Stranger Than Fiction: An IRS agent discovers that someone is narrating his life and seems to know what’s going to happen to him. This was brilliant! It straddled that awkward line between funny and serious which so few movies accomplish–and there’s even a scene where the protagonist tries to figure out if the narrator’s put him in a comedy or a tragedy. Highly recommended.

This Is Spinal Tap: I figured I should try this after Best in Show. A mockumentary about a rock band. It had funny moments (I liked the part with the bread and sandwich meat complaints), but overall it was a lot of characters yelling at each other. The arguments were sort of comic, but I don’t really enjoy watching arguments and it left me a bit tense. I thought their music was pretty decent though.

More movies to come. Probably one more post, maybe two. I’m gradually returning to my life after this short intermission.

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Movie post #6

It’s amazing how many movies you can get through when all you do is sleep, go to the doctor, and watch movies. I would describe my current status as somewhat better, but not as well as I’d hoped for.

Bride and Prejudice: The Bollywood version of Pride & Prejudice, set in modern India. Okay, I was dubious about this one, but pleasantly surprised. It was lots of fun, and I loved the music and bright costumes. What I really liked was how they used the Austen story as direct inspiration, but didn’t follow it dogmatically. So I knew approximately how the story would go, but there were a few surprises (most pleasantly, the fate of the youngest sister). I’ll be watching this one again sometime.

Casanova: Famous Italian lover attempts sexual escapades in historical Venice. I liked the setting and costuming here, but it didn’t quite work for me as a comedy. Maybe I just wasn’t in the right mood for it at the time. I did like the sexually ravenous “virgin” (or so her father claimed she was…)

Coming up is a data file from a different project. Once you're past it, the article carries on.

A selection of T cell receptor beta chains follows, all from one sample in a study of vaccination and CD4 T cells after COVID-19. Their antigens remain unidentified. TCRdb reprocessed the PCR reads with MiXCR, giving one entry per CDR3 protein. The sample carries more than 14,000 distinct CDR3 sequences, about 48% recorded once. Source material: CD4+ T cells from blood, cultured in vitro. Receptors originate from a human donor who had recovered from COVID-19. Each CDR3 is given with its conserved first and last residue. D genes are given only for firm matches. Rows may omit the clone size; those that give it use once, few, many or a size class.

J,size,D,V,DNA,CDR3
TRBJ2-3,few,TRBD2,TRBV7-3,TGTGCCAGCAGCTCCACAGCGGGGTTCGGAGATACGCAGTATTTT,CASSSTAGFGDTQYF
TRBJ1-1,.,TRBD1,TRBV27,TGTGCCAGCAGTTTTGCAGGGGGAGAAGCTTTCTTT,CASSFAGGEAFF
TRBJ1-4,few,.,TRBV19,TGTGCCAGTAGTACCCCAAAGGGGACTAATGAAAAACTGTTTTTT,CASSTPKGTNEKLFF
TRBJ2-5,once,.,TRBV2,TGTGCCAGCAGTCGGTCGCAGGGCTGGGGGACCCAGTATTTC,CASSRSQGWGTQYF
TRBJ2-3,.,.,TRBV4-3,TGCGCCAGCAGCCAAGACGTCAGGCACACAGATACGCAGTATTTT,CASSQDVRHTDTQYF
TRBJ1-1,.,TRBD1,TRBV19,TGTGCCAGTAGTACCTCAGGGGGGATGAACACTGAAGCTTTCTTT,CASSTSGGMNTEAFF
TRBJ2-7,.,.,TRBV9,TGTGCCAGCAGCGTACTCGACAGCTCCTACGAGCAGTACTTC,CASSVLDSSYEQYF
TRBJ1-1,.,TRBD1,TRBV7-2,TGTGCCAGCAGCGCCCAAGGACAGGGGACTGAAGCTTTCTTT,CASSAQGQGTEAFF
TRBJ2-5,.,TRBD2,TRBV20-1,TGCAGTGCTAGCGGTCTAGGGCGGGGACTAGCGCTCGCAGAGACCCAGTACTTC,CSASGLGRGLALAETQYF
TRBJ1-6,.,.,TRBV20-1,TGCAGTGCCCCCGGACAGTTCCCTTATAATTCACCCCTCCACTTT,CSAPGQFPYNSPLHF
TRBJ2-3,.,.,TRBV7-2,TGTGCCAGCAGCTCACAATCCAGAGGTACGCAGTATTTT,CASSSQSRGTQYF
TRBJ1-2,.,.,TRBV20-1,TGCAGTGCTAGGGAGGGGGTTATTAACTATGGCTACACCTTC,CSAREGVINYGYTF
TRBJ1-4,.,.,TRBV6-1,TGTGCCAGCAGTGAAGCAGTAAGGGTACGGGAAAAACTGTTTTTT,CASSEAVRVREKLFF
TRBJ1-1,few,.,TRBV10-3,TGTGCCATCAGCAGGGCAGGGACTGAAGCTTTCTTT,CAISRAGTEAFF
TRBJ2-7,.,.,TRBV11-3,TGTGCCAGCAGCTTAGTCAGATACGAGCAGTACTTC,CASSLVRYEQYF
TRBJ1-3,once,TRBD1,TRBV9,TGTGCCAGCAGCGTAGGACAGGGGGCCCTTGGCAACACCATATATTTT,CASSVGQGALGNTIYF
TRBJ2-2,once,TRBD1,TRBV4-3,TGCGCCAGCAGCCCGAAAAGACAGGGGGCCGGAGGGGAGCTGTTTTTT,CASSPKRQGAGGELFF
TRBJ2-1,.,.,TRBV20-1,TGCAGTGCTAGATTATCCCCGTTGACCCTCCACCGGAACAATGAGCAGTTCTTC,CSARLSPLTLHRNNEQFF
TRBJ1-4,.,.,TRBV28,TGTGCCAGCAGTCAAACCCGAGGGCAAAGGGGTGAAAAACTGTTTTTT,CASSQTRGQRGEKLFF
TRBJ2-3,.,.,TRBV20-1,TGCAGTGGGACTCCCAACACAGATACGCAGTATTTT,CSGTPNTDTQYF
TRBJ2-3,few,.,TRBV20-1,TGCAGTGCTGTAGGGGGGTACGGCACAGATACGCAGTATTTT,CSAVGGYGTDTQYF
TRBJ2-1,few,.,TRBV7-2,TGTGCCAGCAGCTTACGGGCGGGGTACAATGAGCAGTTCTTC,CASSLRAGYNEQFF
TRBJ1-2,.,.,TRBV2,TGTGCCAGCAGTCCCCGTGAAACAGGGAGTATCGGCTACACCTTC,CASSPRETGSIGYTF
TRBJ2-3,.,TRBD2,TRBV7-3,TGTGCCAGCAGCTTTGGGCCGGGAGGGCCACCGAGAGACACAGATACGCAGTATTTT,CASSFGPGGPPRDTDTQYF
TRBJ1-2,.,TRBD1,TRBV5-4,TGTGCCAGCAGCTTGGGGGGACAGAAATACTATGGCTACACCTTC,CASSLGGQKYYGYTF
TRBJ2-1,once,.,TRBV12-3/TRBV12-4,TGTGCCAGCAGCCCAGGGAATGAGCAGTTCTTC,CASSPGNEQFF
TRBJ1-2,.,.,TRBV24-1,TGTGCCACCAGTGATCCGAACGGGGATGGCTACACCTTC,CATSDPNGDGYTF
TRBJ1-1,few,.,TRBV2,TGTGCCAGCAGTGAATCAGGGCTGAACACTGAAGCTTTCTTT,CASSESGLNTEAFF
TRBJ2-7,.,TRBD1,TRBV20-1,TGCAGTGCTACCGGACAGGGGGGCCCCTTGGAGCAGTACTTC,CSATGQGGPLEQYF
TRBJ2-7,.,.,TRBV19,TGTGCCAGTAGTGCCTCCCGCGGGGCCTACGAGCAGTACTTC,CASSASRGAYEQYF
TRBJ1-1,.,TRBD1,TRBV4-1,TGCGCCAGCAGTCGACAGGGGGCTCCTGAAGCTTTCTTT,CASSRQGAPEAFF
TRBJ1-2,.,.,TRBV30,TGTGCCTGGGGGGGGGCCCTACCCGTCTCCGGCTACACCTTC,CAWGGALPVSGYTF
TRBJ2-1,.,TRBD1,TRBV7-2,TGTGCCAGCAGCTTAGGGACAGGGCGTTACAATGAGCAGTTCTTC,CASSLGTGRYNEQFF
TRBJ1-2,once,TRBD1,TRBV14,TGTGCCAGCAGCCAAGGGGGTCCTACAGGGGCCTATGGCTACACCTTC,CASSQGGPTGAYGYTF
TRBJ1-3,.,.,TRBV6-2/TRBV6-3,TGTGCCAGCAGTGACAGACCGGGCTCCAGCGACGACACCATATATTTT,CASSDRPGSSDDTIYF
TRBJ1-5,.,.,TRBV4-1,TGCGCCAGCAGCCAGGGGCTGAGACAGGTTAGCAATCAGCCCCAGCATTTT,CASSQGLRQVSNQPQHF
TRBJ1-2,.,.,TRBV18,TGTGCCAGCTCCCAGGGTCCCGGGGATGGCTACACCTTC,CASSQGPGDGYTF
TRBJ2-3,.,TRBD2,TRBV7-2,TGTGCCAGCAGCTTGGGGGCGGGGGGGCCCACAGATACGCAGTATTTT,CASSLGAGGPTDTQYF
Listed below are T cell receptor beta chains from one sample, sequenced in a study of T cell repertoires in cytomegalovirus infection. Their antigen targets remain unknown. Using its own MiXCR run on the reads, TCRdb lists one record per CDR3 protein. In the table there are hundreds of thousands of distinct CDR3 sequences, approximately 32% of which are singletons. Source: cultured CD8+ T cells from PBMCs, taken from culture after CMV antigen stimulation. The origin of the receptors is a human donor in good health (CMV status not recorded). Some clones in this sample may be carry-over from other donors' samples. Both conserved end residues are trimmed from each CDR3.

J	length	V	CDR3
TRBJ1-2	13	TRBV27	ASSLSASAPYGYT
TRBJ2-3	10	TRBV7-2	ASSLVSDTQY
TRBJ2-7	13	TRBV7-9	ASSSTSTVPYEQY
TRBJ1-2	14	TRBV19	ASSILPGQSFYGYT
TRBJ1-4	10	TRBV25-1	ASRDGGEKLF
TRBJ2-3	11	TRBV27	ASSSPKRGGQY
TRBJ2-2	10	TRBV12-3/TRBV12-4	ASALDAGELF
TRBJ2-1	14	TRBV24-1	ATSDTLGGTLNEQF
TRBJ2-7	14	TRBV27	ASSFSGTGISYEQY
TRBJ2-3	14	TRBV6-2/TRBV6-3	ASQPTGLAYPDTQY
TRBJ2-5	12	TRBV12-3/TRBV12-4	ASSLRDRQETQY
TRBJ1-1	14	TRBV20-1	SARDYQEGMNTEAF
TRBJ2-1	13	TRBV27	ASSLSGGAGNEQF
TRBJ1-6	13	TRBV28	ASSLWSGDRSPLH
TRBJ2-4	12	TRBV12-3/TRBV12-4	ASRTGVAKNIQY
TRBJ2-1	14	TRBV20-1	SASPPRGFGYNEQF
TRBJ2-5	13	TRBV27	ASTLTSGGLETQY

Best in Show: A mockumentary about a dog show. I didn’t like it at first, but it definitely grew on me, and by the end I was laughing hysterically. The characters were all so funny–just walking the line between plausible and implausible. My favorites were the Starbucks couple (the “catalog people”) who were convinced their dog was a problem when clearly they were the dysfunctional ones.

Saved!: A born-again Christian high-school girl tries to “save” her boyfriend from homosexuality by sleeping with him. When she becomes pregnant, she finds out who her real friends are. This was a really terrific movie. I thought it was going to be a light comedy, but it got surprisingly serious. It did a nice job differentiating real Christians from control-freaks who use Christianity as an excuse. (I’m not Christian myself, but seriously–if I were, I would completely annoyed by people co-opting my religion to claim that Jesus hates “bad” people.) Well worth watching, especially for anyone who’s cynical about organized religion.

Waking Ned Devine: Two men in small-town Ireland try to claim the lottery winnings of their dead friend. Completely wonderful movie, and satisfying on every level. Lots of tiny little details about small-town life, including the way that everyone knows everyone else. I really don’t want to give the ending away, but let’s just say that it’s completely surprising and completely perfect. That’s hard to do. Highly recommended.

Hairspray: A teenager in the 60’s competes for the title of Miss Auto Show. Along the way, there’s singing, dancing, and race riots. Yeah, this movie was very strange. It was a farce that became strikingly serious at some points, making me wonder if I was supposed to be taking the whole thing more seriously than I was. But it’s hard to be too serious about a movie where someone hides a bomb inside a giant blonde beehive hairdo. The movie was fun, but a little disconcerting.

How To Steal a Million: An heiress and a detective conspire to steal a statue that they know is fake. Another Audrey Hepburn movie (Shannon’s coworker must love her work). I liked watching the heist and especially admired the way they escaped the locked closet. Not to mention the delightfully incompetent burglary scene in the beginning. Good film.

More movies to come.